W hen Ford introduced the Model A in 1928, it improved the company’s reputation following Henry Ford’s stubborn refusal to retire the Model T as it began to cost sales and prestige.
The Ford Model 18, introduced in 1932, bumped the company’s reputation back to the top ‘ even with the car’s antiquated braking and suspension systems. Why? The car’s revolutionary V-8 engine. Coupled with the car’s timeless styling, the V-8 engine brought the speed and performance formerly reserved for those who could afford luxury cars.
The concept of a V-8 engine was old news when the Ford Model 18 made its debut, but Ford had devised new production methods that economized the process. Ford was well aware that the primary flaw in production and maintenance of a V-8 engine was the multiple castings: block, crankcase, heads and manifolds. Lincoln debuted in 1920 with an advanced V-8 that was impossible to sell profitably under $5,000.
In typical fashion, Ford assembled a small team of professionals in absolute secrecy in the late 1920s to counter the trend of six-cylinder engines in low-priced vehicles. Ford pioneered the production of monoblock engines with removable head in the Model T, and most manufacturers followed his lead.
Ford and his team studied all V-8 engines available, as well as engines with more cylinders, including the Marmon V-16, by dismantling them and meticulously searching for flaws. This research, added to previous experiences at Ford and Lincoln, encouraged Ford to try something revolutionary ‘ the monoblock V-8, with both cylinder banks cast as one block. The resulting engine had one of the highest power-to-weight ratios in 1932.
Carefully worded and timed leaks, as well as colorful ads, stirred consumer interest weeks before introduction. Despite engineering flaws, casting problems and other production setbacks delaying the car’s debut, Ford made sure dealers had something to display on introduction day. An estimated 5.5 million people poured into dealerships to see the $550 wonder!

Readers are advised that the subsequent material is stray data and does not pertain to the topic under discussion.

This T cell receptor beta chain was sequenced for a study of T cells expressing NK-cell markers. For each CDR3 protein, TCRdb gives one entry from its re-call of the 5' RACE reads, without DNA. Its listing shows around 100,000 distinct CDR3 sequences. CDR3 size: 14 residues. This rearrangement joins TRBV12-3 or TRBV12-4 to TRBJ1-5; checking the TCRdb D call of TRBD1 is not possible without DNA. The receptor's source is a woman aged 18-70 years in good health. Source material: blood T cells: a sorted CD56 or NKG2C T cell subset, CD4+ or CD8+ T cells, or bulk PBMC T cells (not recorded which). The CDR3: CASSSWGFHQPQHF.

Initially, the revolutionary 221-cid flathead V-8 was a dealer’s nightmare with an extraordinary failure rate. Despite the setbacks, 180,132 V-8-powered Model 18s sold in 1932.
With the introduction of Ford’s V-8 models, the competition found itself behind again, and the lag was more pronounced for the smaller independent builders.
In 1933, Hudson responded with the Terraplane 8. The Ford convertible coupe listed for $585, while the Terraplane 8 was $695. But for those with money, the price difference meant a weight reduction of 50 pounds, 19 more horses, a lower stance and modern suspension.
However, $100 was a princely sum in 1933, making the Terraplane less than serious competition ‘ it was likewise with other competitors. Ford’s formula for success combined price and V-8 power, and sales numbers climbed to 334,969 units in 1933 and 563,921 in 1934.
Hot rodder’s delight
Many of the initial problems for Ford’s flathead V-8 (bearing and piston failure; cracked blocks) were quickly resolved through engineering improvements.
This is but a small part of the Ford V-8 story, as the most resounding legacy of the Ford flathead is found in the street racers, hot rods and racing specials built during the postwar years through the early 1960s, as well as the explosion in aftermarket performance parts they spawned.
These custom enthusiasts were more than wild or misguided youth ‘ hot rod alleys became record-setting, hands-on training schools for future engineers, designers and executives that advanced the automobile.
Whether stock or customized, the Fords produced between 1932 and 1934 are some of the most influential cars of all time. After more than 70 years, the popularity remains.